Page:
Back then I always maintained that it was the interest in animals, specifically anthropomorphic animals, and I probably would've counted the ancient Egyptians and other such folks. Today I know that I was wrong. :)

But jokes aside there was also a strong distinction back then between "furry fans" and "furry lifestylers", with the latter regarding the latter with a mixture of disdain and envy, both for their rather more light-hearted approach to the subject. Quite a few people also seemed to consider being a "lifestyler" as a badge of honor of sorts — being more serious about furry provided a sense of value or identity that they otherwise lacked, perhaps.

In fact I'd say the quest for identity was central for a lot of people — the "lifestylers", that is, not the "fans" who were content to merely enjoy the art, the comic books and 'zines (remember when furry fandom used to be centered on those?), and so on.

There was also some overlap between the furry lifestylers and the therians, quite a few of which looked down on the furry fandom as a whole (even those who were themselves part of it). I sometimes thought that therians were "level 2 furry lifestylers", if you will — taking things even more serious, looking down on those who didn't things as serious even more, and envying them their light-heartedness even more.

I certainly don't want to include all "lifestylers" or therians there, BTW, just those who carried these identities as shining beacons wherever they went. Evangelicals, you might call them — restless souls, not the quieter ones who merely had their views and did not begrudge others their own.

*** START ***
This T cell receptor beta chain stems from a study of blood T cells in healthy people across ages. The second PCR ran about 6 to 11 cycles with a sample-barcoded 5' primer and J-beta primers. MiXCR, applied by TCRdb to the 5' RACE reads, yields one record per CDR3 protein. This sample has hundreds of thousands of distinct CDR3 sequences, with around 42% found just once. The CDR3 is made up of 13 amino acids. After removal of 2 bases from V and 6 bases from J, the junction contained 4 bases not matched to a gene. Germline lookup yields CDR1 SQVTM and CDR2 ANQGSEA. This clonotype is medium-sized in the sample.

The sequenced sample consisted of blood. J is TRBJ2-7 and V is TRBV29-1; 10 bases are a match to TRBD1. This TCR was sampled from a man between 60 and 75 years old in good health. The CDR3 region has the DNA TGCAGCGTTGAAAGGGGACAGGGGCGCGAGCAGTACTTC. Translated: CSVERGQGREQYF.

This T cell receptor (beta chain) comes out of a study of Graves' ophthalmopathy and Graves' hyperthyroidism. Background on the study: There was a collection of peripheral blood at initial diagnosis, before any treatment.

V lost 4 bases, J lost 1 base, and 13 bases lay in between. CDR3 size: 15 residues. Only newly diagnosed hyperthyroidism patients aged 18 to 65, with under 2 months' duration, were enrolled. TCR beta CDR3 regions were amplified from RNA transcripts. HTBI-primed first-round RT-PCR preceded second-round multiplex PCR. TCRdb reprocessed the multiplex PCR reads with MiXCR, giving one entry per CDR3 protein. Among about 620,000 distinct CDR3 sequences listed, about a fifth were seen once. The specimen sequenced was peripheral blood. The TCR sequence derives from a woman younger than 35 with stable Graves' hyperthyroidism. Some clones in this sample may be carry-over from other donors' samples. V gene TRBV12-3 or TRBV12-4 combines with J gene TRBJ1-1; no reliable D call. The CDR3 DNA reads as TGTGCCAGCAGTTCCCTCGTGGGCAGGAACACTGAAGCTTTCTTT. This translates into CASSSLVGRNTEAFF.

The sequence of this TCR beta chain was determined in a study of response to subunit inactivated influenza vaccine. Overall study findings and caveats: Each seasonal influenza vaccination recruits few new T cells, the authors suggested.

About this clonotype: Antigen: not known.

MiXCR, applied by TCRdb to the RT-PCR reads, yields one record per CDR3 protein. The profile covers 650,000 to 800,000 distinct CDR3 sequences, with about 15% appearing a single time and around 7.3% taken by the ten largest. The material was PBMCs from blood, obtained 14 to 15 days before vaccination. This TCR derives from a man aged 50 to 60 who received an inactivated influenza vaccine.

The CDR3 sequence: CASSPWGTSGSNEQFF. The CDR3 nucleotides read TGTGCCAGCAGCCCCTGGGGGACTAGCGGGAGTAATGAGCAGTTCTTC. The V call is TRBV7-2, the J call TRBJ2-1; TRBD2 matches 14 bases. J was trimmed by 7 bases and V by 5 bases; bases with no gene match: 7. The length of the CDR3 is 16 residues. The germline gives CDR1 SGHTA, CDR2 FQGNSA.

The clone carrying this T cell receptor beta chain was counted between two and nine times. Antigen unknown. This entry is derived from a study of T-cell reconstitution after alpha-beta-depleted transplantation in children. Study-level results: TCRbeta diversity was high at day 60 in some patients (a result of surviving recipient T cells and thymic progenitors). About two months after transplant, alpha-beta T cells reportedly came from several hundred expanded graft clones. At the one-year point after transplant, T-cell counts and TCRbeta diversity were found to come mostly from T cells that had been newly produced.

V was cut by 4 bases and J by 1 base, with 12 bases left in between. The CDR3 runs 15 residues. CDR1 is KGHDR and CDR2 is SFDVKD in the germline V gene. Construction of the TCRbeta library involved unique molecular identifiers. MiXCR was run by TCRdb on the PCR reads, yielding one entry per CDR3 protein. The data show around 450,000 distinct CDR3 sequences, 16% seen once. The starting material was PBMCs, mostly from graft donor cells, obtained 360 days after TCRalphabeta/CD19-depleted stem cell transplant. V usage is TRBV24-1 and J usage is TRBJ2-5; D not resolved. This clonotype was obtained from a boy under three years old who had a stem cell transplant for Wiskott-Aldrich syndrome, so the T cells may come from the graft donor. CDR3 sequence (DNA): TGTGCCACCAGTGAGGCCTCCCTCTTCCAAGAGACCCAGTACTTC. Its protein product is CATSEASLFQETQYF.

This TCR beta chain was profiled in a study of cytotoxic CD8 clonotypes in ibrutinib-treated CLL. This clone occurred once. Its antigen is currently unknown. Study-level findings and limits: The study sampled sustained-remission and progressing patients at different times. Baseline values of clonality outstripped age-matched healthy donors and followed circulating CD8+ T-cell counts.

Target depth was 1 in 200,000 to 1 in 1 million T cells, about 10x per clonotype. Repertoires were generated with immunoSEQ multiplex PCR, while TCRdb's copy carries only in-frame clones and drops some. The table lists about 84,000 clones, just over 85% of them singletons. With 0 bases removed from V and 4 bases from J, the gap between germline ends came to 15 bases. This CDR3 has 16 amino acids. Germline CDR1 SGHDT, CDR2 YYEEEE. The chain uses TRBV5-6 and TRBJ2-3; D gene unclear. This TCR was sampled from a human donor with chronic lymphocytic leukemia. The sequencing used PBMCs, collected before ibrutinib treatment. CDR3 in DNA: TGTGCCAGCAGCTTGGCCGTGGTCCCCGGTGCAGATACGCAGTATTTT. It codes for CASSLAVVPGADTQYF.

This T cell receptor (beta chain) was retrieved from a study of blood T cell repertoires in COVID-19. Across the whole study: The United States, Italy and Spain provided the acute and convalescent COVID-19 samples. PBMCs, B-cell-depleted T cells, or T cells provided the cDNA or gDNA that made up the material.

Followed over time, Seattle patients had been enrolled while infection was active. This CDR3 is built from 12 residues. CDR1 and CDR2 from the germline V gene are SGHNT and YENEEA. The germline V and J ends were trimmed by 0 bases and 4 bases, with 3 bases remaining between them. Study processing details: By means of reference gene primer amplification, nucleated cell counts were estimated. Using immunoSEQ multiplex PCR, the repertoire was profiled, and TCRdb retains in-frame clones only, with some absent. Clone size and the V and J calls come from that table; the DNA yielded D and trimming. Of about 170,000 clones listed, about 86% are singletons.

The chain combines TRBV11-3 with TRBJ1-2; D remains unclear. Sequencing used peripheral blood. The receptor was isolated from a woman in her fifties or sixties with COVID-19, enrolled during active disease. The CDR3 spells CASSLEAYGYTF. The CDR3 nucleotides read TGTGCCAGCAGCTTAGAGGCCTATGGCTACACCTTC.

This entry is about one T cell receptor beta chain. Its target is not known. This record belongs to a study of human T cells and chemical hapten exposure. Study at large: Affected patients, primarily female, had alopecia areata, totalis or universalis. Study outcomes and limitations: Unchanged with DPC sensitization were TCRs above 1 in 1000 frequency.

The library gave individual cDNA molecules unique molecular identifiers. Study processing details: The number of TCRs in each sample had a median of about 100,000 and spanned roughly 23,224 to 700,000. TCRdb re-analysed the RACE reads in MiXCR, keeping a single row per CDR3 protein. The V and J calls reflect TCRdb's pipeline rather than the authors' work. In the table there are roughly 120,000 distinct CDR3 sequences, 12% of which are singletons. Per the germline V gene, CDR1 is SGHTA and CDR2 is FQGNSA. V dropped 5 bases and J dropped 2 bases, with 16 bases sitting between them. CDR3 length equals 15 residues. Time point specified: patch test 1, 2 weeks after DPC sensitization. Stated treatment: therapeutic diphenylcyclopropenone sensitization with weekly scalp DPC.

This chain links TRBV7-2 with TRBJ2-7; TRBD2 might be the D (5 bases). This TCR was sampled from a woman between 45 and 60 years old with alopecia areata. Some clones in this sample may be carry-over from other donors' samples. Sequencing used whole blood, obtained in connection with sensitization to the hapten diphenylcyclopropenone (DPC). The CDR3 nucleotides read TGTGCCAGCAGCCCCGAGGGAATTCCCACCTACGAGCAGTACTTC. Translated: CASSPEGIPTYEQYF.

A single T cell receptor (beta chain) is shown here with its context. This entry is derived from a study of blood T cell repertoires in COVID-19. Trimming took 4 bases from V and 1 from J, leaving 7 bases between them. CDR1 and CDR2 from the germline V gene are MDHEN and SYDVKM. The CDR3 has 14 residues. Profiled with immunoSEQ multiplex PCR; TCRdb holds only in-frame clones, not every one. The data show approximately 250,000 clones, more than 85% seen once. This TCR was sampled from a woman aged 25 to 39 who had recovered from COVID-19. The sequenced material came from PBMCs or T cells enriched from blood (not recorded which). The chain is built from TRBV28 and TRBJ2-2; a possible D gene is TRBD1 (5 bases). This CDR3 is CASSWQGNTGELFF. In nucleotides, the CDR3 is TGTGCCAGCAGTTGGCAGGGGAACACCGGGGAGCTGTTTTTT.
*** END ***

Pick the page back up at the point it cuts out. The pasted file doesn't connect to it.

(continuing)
Perhaps this is another aspect of the whole "wild animal Other" business, too. We're seeking that which we're evolutionarily equipped to deal with and which we can't live without in much the same way a fish can't live without water, of course. We're also seeking meaning. But we're also seeking identity, and we find that in interactions with those who're different: not so different we cannot relate, or meaningfully interact, but more different than other human beings. Animals, at least highly-developed and intelligent animals like hyenas, fit the bill perfectly.

BTW, I'm further into the book now, and it's really quite fascinating; if you can get your local library to acquire a copy, or if you can get it on ILL, I highly recommend it.